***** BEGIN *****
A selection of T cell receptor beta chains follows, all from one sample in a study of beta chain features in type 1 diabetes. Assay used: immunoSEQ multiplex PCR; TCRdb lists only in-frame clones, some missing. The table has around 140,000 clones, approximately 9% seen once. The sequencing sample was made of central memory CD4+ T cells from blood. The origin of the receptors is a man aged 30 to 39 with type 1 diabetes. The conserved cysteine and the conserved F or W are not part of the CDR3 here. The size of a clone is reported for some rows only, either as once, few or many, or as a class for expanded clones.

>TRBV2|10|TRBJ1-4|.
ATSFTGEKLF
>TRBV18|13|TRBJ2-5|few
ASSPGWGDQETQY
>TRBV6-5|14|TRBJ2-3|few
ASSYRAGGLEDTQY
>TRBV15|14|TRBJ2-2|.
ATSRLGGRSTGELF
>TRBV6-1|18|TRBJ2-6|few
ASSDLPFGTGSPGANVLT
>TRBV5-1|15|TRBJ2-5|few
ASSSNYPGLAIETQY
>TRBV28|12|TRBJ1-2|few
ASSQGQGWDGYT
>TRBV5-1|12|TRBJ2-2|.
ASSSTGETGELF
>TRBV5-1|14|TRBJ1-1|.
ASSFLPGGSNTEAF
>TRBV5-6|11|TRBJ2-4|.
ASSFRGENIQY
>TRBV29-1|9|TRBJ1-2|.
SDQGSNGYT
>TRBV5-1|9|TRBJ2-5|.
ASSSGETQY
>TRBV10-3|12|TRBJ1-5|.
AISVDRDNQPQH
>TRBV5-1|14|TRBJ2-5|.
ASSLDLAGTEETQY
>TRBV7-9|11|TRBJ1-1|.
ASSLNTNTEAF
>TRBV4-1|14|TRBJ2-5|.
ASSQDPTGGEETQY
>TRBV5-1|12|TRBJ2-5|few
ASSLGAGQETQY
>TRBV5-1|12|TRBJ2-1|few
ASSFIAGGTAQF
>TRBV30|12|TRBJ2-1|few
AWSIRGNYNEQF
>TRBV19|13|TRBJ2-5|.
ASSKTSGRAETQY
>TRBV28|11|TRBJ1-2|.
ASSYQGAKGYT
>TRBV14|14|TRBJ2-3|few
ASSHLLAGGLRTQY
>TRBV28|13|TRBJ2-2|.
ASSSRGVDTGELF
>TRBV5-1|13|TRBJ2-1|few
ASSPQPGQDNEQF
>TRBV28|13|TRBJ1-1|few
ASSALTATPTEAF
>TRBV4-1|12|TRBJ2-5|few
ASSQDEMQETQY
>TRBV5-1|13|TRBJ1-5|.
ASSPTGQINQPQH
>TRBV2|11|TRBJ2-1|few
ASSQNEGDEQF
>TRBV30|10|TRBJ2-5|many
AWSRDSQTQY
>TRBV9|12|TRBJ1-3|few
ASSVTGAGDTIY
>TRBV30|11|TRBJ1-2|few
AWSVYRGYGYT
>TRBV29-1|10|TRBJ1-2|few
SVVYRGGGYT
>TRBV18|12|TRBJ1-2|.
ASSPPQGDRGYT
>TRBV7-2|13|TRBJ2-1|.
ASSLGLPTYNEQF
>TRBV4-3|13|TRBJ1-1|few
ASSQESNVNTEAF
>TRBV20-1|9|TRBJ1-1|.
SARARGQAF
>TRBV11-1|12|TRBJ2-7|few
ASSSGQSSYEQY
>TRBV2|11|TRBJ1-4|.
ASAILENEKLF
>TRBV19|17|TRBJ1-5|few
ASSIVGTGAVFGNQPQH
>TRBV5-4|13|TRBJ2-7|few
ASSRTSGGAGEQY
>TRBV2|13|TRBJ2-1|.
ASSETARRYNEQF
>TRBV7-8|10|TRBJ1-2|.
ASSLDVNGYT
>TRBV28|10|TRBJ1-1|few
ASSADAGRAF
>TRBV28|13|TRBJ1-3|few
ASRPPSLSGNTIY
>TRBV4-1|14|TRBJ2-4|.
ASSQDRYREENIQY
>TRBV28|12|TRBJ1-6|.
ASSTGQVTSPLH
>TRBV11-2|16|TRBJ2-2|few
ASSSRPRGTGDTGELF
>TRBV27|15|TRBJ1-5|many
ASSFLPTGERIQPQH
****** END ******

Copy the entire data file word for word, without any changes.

A selection of T cell receptor beta chains follows, all from one sample in a study of beta chain features in type 1 diabetes. Assay used: immunoSEQ multiplex PCR; TCRdb lists only in-frame clones, some missing. The table has around 140,000 clones, approximately 9% seen once. The sequencing sample was made of central memory CD4+ T cells from blood. The origin of the receptors is a man aged 30 to 39 with type 1 diabetes. The conserved cysteine and the conserved F or W are not part of the CDR3 here. The size of a clone is reported for some rows only, either as once, few or many, or as a class for expanded clones.

>TRBV2|10|TRBJ1-4|.
ATSFTGEKLF
>TRBV18|13|TRBJ2-5|few
ASSPGWGDQETQY
>TRBV6-5|14|TRBJ2-3|few
ASSYRAGGLEDTQY
>TRBV15|14|TRBJ2-2|.
ATSRLGGRSTGELF
>TRBV6-1|18|TRBJ2-6|few
ASSDLPFGTGSPGANVLT
>TRBV5-1|15|TRBJ2-5|few
ASSSNYPGLAIETQY
>TRBV28|12|TRBJ1-2|few
ASSQGQGWDGYT
>TRBV5-1|12|TRBJ2-2|.
ASSSTGETGELF
>TRBV5-1|14|TRBJ1-1|.
ASSFLPGGSNTEAF
>TRBV5-6|11|TRBJ2-4|.
ASSFRGENIQY
>TRBV29-1|9|TRBJ1-2|.
SDQGSNGYT
>TRBV5-1|9|TRBJ2-5|.
ASSSGETQY
>TRBV10-3|12|TRBJ1-5|.
AISVDRDNQPQH
>TRBV5-1|14|TRBJ2-5|.
ASSLDLAGTEETQY
>TRBV7-9|11|TRBJ1-1|.
ASSLNTNTEAF
>TRBV4-1|14|TRBJ2-5|.
ASSQDPTGGEETQY
>TRBV5-1|12|TRBJ2-5|few
ASSLGAGQETQY
>TRBV5-1|12|TRBJ2-1|few
ASSFIAGGTAQF
>TRBV30|12|TRBJ2-1|few
AWSIRGNYNEQF
>TRBV19|13|TRBJ2-5|.
ASSKTSGRAETQY
>TRBV28|11|TRBJ1-2|.
ASSYQGAKGYT
>TRBV14|14|TRBJ2-3|few
ASSHLLAGGLRTQY
>TRBV28|13|TRBJ2-2|.
ASSSRGVDTGELF
>TRBV5-1|13|TRBJ2-1|few
ASSPQPGQDNEQF
>TRBV28|13|TRBJ1-1|few
ASSALTATPTEAF
>TRBV4-1|12|TRBJ2-5|few
ASSQDEMQETQY
>TRBV5-1|13|TRBJ1-5|.
ASSPTGQINQPQH
>TRBV2|11|TRBJ2-1|few
ASSQNEGDEQF
>TRBV30|10|TRBJ2-5|many
AWSRDSQTQY
>TRBV9|12|TRBJ1-3|few
ASSVTGAGDTIY
>TRBV30|11|TRBJ1-2|few
AWSVYRGYGYT
>TRBV29-1|10|TRBJ1-2|few
SVVYRGGGYT
>TRBV18|12|TRBJ1-2|.
ASSPPQGDRGYT
>TRBV7-2|13|TRBJ2-1|.
ASSLGLPTYNEQF
>TRBV4-3|13|TRBJ1-1|few
ASSQESNVNTEAF
>TRBV20-1|9|TRBJ1-1|.
SARARGQAF
>TRBV11-1|12|TRBJ2-7|few
ASSSGQSSYEQY
>TRBV2|11|TRBJ1-4|.
ASAILENEKLF
>TRBV19|17|TRBJ1-5|few
ASSIVGTGAVFGNQPQH
>TRBV5-4|13|TRBJ2-7|few
ASSRTSGGAGEQY
>TRBV2|13|TRBJ2-1|.
ASSETARRYNEQF
>TRBV7-8|10|TRBJ1-2|.
ASSLDVNGYT
>TRBV28|10|TRBJ1-1|few
ASSADAGRAF
>TRBV28|13|TRBJ1-3|few
ASRPPSLSGNTIY
>TRBV4-1|14|TRBJ2-4|.
ASSQDRYREENIQY
>TRBV28|12|TRBJ1-6|.
ASSTGQVTSPLH
>TRBV11-2|16|TRBJ2-2|few
ASSSRPRGTGDTGELF
>TRBV27|15|TRBJ1-5|many
ASSFLPTGERIQPQH